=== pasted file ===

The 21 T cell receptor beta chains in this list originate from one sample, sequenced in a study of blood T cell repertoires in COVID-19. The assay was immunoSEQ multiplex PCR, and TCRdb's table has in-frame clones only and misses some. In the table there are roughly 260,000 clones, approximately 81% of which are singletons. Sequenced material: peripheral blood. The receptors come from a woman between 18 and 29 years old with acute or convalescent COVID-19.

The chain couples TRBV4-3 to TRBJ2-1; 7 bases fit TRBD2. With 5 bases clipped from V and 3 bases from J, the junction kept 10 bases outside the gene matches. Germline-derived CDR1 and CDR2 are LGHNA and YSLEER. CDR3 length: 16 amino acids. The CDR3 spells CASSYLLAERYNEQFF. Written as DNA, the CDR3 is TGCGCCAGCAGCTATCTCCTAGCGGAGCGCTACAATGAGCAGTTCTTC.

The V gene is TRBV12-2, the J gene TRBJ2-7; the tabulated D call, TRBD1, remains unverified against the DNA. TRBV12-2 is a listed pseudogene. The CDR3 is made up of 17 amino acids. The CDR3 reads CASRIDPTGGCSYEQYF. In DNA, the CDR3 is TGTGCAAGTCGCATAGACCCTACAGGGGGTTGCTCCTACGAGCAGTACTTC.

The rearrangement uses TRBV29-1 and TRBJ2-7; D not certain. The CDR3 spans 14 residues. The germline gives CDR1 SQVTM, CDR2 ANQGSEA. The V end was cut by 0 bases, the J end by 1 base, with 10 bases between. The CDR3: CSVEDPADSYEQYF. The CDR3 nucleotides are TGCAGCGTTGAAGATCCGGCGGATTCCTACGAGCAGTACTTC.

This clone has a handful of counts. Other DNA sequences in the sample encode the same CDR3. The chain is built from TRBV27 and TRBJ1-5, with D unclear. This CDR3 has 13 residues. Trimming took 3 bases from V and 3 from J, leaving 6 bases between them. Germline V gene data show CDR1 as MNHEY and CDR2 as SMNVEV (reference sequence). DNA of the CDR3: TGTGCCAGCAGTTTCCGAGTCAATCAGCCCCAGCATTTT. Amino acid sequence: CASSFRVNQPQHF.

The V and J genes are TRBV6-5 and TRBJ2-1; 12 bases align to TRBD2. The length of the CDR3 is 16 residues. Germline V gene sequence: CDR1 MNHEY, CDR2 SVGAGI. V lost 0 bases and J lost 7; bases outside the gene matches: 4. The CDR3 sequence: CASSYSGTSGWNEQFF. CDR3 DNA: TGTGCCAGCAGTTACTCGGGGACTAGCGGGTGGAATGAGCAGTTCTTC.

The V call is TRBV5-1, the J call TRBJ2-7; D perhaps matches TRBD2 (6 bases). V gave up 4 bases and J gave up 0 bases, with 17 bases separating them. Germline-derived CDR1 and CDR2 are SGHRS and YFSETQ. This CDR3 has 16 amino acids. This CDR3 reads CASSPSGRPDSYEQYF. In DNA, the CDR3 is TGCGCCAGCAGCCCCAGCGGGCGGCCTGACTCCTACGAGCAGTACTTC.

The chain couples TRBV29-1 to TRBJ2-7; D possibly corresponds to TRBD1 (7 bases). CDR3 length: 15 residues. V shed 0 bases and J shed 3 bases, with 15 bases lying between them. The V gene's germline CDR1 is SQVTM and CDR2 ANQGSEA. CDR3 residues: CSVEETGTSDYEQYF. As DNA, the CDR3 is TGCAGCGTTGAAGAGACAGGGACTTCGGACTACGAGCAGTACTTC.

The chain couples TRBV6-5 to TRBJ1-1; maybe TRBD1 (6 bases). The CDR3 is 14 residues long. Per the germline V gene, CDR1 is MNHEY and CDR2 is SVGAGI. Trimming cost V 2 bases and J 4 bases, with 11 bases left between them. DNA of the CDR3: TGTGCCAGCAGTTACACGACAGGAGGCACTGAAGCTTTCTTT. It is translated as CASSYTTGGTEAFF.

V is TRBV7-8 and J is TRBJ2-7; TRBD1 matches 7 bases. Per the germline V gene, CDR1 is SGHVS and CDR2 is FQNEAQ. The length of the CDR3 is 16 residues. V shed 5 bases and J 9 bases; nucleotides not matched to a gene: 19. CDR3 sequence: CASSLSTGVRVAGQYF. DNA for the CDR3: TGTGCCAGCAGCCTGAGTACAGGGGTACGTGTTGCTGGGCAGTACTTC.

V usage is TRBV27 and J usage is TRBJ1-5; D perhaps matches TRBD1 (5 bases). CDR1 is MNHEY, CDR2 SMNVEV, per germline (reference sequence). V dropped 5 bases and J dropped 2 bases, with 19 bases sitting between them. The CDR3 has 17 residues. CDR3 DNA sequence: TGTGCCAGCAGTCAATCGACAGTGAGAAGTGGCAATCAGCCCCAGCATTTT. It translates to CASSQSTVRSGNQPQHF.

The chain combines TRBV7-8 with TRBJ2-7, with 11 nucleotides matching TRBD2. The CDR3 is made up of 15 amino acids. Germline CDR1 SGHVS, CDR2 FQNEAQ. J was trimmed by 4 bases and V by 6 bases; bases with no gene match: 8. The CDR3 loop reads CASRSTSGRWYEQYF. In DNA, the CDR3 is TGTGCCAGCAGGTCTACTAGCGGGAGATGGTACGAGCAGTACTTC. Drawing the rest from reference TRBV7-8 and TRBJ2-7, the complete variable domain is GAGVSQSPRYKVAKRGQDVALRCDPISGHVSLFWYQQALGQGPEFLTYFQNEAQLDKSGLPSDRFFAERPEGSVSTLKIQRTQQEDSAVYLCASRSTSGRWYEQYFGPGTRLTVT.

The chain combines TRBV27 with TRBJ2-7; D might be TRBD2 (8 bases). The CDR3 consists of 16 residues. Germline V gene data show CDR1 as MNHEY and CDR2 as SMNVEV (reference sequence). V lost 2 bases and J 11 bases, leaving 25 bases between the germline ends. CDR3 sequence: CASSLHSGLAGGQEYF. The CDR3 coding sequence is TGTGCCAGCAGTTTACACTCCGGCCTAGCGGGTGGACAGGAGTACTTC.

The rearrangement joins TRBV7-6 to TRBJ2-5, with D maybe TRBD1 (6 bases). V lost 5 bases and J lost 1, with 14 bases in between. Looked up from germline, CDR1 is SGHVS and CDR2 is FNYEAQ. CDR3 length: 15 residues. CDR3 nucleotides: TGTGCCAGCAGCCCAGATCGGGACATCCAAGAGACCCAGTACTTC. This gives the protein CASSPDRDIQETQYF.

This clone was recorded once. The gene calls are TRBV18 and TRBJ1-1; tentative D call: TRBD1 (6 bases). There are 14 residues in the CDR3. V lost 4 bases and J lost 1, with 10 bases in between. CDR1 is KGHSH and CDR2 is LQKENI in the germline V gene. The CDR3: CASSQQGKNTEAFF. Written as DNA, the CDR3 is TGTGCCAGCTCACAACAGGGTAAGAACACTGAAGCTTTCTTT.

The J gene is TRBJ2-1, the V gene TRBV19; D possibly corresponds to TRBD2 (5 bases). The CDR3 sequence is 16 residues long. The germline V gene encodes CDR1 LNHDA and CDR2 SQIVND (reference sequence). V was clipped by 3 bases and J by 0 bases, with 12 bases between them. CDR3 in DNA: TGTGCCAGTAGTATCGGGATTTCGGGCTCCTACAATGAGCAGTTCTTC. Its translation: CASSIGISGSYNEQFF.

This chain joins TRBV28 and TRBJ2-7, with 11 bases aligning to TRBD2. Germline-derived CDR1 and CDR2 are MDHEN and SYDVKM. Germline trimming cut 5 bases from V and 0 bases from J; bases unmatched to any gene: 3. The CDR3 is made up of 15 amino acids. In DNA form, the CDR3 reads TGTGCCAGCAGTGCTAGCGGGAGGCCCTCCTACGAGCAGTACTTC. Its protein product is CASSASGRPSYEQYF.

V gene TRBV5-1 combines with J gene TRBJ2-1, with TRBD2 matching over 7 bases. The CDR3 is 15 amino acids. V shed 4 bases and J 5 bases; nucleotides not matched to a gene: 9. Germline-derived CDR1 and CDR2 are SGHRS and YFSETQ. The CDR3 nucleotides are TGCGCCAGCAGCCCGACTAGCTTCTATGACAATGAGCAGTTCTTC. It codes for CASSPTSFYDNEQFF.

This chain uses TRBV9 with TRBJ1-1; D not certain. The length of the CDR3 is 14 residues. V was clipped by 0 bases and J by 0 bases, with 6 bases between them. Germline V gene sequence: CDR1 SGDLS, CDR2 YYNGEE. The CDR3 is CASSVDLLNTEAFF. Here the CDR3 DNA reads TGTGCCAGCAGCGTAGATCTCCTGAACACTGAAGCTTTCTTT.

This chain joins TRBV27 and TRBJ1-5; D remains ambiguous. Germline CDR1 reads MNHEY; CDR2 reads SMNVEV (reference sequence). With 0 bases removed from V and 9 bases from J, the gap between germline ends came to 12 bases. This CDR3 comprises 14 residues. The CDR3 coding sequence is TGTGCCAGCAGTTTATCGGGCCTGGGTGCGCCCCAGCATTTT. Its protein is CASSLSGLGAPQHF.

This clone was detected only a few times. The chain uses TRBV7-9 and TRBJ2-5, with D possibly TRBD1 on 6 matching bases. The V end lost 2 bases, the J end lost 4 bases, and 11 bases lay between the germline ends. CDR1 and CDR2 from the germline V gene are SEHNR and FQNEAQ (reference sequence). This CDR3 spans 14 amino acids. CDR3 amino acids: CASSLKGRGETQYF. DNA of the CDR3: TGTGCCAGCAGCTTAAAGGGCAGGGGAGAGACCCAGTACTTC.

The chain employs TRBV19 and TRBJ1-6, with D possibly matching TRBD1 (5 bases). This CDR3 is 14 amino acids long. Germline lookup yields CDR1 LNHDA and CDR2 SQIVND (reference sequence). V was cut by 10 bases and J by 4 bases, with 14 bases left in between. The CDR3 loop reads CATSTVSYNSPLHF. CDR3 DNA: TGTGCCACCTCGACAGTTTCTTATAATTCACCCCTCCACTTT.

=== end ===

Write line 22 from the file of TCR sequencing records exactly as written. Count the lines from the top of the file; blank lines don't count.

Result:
The chain employs TRBV19 and TRBJ1-6, with D possibly matching TRBD1 (5 bases). This CDR3 is 14 amino acids long. Germline lookup yields CDR1 LNHDA and CDR2 SQIVND (reference sequence). V was cut by 10 bases and J by 4 bases, with 14 bases left in between. The CDR3 loop reads CATSTVSYNSPLHF. CDR3 DNA: TGTGCCACCTCGACAGTTTCTTATAATTCACCCCTCCACTTT.